terryCell phones afford us the convenience of being connected whenever we want, wherever we want. Despite affording us constant connectivity, there remain places where cell phone usage is inappropriate. Texting and other non-disruptive ways of communicating, such as e-mail, have allowed patrons of cinemas, restaurants and theaters, to name just a few establishments, to at least partially realize the value of their cell phones.

One group who should never be able to fully realize the convenience of cell phones are inmates within our nation’s correctional facilities. As these institutions are designed to isolate criminals from society, cell phone use by inmates is banned in all prisons. This summer President Obama signed the Cell Phone Contraband Act of 2010, which officially classified cell phones as contraband in federal prisons, making it a crime for prisoners to possess or use personal phones.

That hasn’t stopped prisoners from smuggling phones inside. Across the country, cell phones have been used from inside prisons to orchestrate drug deals, intimidate witnesses, and even plan murders. Just this year, 7,000 cell phones were confiscated in California’s prisons alone. In the past few years, prison officials have had to seriously consider ways to counter the threat posed by contraband cell phones in prison.

Some prison officials and politicians have advocated installing cell phone jammers in prisons. However, jammers are currently illegal under the Communications Act of 1934, and their installation for non-military purposes would require agreement from the FCC. While they could potentially disrupt the threat contraband cell phones pose, jammers would effectively blanket prisons—and, in all probability, the people in the vicinity of the prison—inside of a no-communication zone, jeopardizing legitimate and emergency communications.

Legalizing communications’ jamming inside of prisons would also lend legitimacy to the idea of jammers as an effective way of controlling cell phone usage. Think of all of the places where cell phone use is discouraged—in movie theaters and hospitals, on trains and in certain restaurants. Would these institutions, emboldened by the precedent prisons could potentially set by installing jammers, also move to jam the cell phones of their patrons?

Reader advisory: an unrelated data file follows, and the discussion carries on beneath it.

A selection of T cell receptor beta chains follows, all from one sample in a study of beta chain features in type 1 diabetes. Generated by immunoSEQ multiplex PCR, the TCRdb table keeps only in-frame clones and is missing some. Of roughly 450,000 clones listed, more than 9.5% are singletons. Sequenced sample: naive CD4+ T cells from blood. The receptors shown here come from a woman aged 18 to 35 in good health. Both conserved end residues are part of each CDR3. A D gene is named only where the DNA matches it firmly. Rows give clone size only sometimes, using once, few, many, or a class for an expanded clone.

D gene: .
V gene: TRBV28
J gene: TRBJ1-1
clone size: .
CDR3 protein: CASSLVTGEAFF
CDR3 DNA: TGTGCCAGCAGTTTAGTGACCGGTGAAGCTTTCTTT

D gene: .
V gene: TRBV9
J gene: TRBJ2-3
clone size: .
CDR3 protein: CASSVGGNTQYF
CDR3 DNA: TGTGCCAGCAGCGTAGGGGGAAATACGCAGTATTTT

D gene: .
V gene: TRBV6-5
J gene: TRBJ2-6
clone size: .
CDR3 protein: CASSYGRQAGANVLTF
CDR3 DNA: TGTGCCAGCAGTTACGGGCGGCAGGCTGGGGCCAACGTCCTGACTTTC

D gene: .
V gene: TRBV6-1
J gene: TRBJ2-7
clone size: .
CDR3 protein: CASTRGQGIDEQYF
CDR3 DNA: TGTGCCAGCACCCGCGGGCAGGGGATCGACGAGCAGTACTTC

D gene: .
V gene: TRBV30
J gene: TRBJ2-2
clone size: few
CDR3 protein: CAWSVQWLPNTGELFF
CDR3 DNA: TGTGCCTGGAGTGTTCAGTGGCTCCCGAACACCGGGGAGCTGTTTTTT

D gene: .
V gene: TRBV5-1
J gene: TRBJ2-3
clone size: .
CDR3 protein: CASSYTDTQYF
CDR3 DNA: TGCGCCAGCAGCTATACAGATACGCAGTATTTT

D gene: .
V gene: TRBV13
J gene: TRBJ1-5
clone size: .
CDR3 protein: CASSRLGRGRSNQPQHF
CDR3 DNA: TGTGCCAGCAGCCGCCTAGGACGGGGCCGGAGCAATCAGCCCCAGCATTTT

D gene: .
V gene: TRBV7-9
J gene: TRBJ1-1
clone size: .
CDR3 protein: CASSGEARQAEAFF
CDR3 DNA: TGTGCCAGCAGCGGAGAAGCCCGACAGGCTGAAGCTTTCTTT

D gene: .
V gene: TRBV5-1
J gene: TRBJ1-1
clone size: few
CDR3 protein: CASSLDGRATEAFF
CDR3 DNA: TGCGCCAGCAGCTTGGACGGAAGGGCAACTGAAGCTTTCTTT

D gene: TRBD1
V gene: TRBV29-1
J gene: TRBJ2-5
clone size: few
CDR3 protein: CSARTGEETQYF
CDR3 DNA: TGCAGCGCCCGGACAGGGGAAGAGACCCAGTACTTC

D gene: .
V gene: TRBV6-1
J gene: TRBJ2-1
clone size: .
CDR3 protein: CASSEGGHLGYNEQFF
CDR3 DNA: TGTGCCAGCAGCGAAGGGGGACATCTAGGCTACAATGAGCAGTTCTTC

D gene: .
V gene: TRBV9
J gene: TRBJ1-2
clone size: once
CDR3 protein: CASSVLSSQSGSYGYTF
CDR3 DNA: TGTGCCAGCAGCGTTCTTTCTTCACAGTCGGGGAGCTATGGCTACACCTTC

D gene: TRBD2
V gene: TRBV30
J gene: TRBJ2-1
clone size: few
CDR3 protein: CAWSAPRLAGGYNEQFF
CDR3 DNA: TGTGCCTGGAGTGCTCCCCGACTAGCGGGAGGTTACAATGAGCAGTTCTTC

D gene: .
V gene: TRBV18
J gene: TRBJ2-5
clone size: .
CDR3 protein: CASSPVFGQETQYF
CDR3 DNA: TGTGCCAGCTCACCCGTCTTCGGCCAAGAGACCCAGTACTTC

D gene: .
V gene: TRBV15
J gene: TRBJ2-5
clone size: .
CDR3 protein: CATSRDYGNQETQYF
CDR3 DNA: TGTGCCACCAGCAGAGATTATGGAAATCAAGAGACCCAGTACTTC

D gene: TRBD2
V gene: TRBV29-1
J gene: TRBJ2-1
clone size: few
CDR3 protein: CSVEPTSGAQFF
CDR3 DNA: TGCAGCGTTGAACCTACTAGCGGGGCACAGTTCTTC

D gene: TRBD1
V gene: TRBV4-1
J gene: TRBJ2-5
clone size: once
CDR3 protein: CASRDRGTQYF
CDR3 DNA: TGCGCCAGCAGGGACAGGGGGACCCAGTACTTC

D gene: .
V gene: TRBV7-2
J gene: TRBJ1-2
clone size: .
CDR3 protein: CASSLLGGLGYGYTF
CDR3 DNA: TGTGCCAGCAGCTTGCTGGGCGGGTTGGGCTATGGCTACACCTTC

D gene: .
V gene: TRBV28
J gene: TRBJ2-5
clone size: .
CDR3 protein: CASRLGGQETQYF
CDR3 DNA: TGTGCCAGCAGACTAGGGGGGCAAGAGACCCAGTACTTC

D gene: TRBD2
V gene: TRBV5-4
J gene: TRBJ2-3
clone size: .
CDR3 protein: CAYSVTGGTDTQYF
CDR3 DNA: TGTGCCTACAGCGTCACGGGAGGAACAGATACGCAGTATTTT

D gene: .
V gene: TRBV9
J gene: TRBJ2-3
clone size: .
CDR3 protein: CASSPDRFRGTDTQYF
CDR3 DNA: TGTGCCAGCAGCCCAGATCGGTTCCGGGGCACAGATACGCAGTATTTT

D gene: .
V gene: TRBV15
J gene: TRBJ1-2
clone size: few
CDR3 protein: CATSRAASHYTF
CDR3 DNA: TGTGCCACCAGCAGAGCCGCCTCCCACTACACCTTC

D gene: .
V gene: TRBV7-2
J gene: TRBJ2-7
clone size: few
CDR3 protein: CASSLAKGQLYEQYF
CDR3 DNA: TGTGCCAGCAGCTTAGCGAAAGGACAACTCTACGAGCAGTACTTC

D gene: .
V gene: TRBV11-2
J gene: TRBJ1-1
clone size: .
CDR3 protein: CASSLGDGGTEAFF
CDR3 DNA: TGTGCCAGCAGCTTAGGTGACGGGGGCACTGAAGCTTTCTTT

Jamming cell phone signals in prisons is an untested technology that offers a sledgehammer solution where a scalpel is required. Across the country, prisons have begun installing alternatives to jamming; facilities in Pennsylvania and Virginia, The Federal Board Of Prisons and others have been among the first to adopt RF detection technology. This system, named Cell Hound (for the way it “sniffs” out telephone signals), uses triangulation software to pinpoint the location of a cell phone behind prison walls and is seeing remarkable success. Not only does detection provide a legal and practical way to monitor illicit phone calls, it also presents a connection to other contraband within prison walls.

Recent FCC and NTIA workshops have attempted to address the issue, with mixed results. The FCC’s Workshop on Contraband Cell Phone Use In Prisons, in October this year, saw representatives from the public and private sector come together to discuss the issue. Even the jamming industry’s most ardent supporters conceded that detection offered a viable and effectual solution. Though no consensus was formed, the rigorous debate ensuing from these high profile deliberations is a step in the right direction, and proves that we have yet to learn all of the answers when it comes to cell phone jamming.

The alternatives to cell phone jamming have shown themselves to be successful, cost-effective and, most importantly, immediately realizable options to control contraband cell phone use in prisons. We cannot risk disrupting cell phone service through the use of what is essentially RF pollution, when other more practical and legal alternatives are available and in use already.